History:  The Greeks believed that Hercules adorned himself with parsley, so it became the symbol of strength and vigor. Parsley was also associated with witchcraft and the underworld; it was never transplanted because this supposedly brought misfortune to the household.


rosemary.JPG (16077 bytes)Rosmarinus officinalis

The perennial evergreen shrub grows two to six feet high, depending on the climate. It has woody stems, bearing thin, needlelike leaves that are shiny green on the upper surface and a powdery, muted green on the under surface. Blue flowers bloom on the tips of the branches in the spring.

Culture:  Rosemary is a tender plant and must be sheltered or taken indoors for the winter in northern latitudes. It thrives best in a warm climate and prefers a well-drained, alkaline soil. Apply lime or wood ashes to acid soils testing below pH 6.5.

Propagation:  Rosemary is usually started from cuttings or root divisions because seed germination is slow and poor. This herb is a good candidate for container growing, allowing you to move it into protected quarters for the winter.

Uses:  Harvest any time for fresh use. Hang to dry for winter supply.  Rosemary is a highly aromatic herb often used to flavor mea dishes. Use only a few needles per pot as the taste is overpowering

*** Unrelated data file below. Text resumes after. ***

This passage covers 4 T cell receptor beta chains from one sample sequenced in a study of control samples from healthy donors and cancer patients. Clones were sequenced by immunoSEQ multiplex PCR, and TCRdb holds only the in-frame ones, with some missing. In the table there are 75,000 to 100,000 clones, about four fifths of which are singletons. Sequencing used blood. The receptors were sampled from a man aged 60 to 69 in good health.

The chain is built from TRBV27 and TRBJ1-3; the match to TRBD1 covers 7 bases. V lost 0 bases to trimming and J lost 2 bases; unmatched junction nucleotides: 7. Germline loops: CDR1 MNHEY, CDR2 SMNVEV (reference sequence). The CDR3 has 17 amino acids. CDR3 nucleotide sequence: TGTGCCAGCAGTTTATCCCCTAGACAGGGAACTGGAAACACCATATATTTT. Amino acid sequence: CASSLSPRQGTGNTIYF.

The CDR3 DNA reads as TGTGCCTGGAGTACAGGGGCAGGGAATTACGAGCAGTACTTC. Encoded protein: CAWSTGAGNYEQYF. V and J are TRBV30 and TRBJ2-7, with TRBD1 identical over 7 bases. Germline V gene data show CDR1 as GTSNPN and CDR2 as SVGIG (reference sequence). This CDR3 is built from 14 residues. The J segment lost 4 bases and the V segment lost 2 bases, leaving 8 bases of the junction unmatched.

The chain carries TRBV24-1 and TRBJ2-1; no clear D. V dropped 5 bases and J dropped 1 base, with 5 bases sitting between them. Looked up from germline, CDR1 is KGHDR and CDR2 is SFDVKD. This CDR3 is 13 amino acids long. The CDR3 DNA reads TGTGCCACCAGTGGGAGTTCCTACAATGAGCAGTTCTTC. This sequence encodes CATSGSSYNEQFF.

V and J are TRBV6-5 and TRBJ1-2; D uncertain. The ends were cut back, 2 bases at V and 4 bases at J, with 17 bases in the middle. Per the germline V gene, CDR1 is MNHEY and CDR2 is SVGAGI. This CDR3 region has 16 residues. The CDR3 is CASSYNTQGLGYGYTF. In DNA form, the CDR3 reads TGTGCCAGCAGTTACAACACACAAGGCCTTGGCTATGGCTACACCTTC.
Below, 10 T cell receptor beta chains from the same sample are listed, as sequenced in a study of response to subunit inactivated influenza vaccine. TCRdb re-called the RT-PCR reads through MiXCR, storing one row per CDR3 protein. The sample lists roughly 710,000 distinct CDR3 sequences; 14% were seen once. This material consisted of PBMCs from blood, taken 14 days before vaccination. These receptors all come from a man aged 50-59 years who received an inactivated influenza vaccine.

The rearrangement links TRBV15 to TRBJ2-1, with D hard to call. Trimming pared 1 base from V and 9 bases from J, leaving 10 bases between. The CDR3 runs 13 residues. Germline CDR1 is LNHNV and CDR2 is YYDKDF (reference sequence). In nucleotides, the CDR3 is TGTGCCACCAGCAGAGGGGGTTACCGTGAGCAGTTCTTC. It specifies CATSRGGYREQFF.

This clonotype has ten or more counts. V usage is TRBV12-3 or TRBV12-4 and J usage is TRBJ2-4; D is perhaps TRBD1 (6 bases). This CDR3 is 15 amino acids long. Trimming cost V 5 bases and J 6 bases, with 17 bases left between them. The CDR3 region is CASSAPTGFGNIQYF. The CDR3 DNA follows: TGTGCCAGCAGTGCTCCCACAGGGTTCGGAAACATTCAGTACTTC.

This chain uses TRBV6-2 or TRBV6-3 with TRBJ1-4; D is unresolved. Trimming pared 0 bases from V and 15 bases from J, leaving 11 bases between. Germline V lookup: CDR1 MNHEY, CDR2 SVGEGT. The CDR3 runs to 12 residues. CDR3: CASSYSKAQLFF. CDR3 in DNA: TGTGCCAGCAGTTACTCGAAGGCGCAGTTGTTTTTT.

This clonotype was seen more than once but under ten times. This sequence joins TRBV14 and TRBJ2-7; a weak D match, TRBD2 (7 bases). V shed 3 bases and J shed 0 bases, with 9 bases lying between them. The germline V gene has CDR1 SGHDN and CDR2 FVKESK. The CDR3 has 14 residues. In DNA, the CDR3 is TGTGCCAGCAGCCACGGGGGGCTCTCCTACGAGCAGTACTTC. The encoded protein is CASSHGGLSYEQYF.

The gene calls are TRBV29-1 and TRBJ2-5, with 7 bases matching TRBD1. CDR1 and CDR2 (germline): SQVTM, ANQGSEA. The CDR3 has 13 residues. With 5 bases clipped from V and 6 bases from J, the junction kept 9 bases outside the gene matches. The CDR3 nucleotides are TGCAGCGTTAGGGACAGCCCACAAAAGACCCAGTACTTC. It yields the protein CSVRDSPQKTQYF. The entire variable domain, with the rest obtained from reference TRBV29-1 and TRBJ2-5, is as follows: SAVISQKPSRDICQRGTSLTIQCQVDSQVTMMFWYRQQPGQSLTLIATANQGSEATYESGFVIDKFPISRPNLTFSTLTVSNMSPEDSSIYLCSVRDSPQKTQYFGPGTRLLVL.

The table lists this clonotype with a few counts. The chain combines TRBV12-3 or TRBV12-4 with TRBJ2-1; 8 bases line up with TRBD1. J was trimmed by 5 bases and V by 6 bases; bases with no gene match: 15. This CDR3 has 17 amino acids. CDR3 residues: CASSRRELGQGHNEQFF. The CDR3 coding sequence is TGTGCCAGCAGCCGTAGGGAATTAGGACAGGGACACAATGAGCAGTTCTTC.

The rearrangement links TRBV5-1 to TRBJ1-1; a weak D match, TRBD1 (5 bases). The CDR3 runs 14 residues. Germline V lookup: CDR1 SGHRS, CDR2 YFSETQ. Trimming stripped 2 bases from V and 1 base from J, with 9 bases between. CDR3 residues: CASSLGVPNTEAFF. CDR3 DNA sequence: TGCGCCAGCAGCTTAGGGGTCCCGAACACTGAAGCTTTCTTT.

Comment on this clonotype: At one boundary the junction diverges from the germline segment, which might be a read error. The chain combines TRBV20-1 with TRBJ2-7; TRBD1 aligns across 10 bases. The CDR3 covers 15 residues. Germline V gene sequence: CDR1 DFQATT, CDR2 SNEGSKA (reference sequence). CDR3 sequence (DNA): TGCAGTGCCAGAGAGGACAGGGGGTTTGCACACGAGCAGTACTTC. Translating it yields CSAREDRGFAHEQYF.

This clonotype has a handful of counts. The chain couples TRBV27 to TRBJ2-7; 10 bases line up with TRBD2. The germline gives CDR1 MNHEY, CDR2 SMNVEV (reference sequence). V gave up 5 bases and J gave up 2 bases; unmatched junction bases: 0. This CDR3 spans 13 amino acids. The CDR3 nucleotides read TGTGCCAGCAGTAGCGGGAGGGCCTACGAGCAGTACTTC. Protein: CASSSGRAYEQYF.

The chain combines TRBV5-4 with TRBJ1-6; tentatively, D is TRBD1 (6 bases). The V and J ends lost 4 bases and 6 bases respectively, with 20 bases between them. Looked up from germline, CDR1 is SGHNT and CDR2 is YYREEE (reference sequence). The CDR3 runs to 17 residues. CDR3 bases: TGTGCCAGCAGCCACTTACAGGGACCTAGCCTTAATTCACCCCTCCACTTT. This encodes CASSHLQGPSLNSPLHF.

History:  Rosemary has been called the "herb of remembrance." This title may date back to the Greeks who used it to strengthen the memory. It has appeared in religious ceremonies, particularly weddings and funerals, to symbolize remembrance and fidelity.


sage.JPG (5146 bytes)Salvia officinalis

Sage is a hardy perennial, native to the Mediterranean. It grows two feet or so in height and has velvety, textured, patterned, grayish green leaves. The stems become woody as the plant matures and should be pruned out to keep the plant producing. Lavender flower spikes bloom in the fall.

Culture:  Sage prefers a well-drained soil in full sunlight. Enrich the soil with compost before planting, and add lime if the pH is below 5.8. Water well while the plants are young.

Propagation:  Sage can be started from seed, cuttings, or divisions. Since the plant takes a long time to mature, transplants are usually set out. Space the plants two feet apart.